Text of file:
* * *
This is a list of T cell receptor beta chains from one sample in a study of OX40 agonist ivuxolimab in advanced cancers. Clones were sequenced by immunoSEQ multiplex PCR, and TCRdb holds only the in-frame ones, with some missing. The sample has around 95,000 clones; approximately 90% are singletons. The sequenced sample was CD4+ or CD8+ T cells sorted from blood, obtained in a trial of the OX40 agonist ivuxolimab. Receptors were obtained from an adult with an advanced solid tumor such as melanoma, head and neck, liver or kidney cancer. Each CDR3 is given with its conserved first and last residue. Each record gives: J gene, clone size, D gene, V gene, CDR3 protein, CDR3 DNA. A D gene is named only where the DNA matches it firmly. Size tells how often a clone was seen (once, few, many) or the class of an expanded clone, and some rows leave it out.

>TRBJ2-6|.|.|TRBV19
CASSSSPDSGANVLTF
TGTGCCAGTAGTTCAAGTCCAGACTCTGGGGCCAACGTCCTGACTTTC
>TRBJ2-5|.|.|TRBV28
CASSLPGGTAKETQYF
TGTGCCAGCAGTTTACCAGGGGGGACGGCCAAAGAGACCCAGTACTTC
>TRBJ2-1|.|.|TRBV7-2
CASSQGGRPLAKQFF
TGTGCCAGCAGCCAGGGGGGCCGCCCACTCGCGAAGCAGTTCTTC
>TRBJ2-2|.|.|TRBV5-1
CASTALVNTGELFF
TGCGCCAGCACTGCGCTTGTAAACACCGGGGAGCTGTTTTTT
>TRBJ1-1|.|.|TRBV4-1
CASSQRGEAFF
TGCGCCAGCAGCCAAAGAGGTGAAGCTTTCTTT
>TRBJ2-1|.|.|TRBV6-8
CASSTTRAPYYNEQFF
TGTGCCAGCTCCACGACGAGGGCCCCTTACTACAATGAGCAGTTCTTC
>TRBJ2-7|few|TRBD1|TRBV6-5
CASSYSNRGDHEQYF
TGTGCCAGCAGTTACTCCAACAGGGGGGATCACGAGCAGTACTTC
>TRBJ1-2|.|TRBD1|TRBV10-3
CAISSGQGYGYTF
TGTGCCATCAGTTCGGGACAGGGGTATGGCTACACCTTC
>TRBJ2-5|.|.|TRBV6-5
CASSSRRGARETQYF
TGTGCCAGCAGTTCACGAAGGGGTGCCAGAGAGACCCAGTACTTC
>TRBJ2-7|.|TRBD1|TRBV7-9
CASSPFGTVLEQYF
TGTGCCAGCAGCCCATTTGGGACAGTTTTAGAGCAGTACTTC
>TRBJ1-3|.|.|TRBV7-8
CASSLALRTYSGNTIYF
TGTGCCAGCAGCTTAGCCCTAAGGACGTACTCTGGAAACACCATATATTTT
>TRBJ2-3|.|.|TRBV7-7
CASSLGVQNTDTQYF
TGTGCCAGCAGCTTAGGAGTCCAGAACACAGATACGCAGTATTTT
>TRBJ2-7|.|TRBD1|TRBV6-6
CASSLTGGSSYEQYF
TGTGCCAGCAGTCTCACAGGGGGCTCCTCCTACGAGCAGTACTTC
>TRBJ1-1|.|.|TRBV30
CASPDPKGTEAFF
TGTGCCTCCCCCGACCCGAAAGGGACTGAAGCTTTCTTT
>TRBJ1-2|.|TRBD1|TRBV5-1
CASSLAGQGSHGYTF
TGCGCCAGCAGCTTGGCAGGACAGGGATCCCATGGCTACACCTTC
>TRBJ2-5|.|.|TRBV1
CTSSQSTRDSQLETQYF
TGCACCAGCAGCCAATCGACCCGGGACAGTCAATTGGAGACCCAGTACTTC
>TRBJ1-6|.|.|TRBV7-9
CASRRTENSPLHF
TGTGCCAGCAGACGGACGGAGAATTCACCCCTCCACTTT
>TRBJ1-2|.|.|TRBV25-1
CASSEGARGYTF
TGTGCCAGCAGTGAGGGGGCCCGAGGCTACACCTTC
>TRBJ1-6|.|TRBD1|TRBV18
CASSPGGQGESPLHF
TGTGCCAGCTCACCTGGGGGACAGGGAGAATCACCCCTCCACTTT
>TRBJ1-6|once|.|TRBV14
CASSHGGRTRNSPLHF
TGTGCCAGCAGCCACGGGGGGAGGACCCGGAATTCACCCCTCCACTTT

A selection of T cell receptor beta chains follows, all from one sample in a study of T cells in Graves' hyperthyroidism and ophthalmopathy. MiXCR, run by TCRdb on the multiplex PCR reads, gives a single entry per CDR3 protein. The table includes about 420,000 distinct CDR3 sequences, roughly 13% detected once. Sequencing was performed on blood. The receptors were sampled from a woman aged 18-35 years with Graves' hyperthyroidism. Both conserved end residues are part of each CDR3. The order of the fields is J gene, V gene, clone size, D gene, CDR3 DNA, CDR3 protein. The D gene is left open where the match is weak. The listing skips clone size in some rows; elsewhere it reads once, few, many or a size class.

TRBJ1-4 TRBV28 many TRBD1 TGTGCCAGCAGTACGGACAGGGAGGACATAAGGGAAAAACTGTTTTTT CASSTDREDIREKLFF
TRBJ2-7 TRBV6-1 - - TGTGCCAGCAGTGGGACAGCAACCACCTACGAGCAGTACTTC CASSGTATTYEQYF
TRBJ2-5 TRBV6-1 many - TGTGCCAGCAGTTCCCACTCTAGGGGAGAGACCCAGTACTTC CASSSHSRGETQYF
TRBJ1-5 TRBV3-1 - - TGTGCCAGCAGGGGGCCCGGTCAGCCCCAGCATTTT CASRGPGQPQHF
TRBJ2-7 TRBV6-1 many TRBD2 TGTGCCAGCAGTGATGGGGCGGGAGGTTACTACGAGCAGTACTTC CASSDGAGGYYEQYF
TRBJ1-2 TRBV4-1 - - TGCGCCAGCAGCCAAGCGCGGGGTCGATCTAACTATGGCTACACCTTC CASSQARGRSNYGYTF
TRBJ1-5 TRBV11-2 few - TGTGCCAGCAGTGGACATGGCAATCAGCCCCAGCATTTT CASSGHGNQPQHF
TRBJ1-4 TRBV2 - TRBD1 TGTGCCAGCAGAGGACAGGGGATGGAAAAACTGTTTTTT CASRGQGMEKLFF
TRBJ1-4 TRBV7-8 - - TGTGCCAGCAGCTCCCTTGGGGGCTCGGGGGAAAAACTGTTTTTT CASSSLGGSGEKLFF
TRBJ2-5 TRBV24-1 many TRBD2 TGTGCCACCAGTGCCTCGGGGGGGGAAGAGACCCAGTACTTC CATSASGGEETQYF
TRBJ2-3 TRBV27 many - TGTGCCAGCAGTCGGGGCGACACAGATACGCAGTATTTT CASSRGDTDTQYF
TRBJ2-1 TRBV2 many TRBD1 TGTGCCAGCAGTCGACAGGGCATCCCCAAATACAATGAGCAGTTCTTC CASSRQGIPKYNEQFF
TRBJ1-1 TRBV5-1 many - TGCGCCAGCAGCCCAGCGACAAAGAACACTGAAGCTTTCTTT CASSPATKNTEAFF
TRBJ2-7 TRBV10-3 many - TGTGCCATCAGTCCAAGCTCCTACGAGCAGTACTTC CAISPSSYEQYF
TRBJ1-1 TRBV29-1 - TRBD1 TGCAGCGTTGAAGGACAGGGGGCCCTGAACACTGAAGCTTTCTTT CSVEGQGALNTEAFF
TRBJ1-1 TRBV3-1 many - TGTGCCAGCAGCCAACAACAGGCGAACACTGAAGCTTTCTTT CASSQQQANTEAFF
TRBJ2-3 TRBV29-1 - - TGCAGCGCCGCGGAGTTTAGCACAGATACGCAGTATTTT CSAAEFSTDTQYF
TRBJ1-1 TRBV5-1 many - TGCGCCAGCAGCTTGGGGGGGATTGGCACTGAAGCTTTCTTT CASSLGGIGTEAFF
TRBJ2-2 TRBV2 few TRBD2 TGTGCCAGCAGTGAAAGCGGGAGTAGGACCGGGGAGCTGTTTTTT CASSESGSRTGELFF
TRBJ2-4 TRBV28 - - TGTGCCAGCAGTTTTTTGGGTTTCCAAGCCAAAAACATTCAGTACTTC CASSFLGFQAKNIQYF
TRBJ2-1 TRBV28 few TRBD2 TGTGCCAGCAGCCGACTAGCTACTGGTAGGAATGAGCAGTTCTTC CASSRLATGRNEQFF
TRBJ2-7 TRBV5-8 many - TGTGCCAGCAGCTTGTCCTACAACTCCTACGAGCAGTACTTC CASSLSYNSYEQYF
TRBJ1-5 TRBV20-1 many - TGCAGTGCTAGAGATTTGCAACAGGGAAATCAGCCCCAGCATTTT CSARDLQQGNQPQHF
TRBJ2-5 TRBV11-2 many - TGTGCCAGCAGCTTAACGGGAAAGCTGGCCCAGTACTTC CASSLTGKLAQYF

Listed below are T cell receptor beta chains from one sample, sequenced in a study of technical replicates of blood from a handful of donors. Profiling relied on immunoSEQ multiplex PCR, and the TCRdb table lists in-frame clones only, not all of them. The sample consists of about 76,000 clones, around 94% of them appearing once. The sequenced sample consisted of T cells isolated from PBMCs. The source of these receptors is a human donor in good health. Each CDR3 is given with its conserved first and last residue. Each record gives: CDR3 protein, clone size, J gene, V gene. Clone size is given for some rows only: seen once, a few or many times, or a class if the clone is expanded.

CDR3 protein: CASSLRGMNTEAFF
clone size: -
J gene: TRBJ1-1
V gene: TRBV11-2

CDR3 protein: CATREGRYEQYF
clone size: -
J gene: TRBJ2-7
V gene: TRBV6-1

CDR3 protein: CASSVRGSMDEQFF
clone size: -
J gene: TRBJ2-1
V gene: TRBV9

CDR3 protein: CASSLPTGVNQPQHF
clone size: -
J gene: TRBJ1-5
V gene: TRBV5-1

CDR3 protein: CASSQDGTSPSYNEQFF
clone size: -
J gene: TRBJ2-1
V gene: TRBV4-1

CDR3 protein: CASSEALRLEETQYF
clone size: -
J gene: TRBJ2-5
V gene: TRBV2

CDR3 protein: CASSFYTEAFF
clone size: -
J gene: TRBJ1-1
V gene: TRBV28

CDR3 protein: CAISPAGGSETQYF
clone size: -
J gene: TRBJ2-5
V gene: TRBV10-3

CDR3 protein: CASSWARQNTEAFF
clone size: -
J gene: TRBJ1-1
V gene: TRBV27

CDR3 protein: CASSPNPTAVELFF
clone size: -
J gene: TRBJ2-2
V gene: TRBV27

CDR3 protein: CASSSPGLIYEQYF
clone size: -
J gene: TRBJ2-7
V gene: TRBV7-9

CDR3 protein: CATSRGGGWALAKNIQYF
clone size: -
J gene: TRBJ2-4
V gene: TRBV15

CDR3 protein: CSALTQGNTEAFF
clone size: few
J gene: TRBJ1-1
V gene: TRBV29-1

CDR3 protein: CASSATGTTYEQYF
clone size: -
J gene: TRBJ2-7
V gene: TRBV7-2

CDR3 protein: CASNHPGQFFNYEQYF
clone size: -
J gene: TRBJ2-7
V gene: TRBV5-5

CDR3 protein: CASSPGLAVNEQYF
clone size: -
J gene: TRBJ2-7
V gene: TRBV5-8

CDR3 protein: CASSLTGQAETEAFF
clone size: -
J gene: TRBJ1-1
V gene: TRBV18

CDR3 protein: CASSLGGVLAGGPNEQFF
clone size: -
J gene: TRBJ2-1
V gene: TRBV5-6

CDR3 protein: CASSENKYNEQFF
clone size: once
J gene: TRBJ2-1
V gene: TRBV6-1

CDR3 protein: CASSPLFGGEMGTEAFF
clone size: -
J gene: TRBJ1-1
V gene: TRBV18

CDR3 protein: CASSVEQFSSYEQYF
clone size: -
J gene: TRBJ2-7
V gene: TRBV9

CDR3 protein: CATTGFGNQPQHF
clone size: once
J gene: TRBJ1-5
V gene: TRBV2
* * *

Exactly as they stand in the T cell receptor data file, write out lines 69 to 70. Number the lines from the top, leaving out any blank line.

TRBJ1-5 TRBV11-2 few - TGTGCCAGCAGTGGACATGGCAATCAGCCCCAGCATTTT CASSGHGNQPQHF
TRBJ1-4 TRBV2 - TRBD1 TGTGCCAGCAGAGGACAGGGGATGGAAAAACTGTTTTTT CASRGQGMEKLFF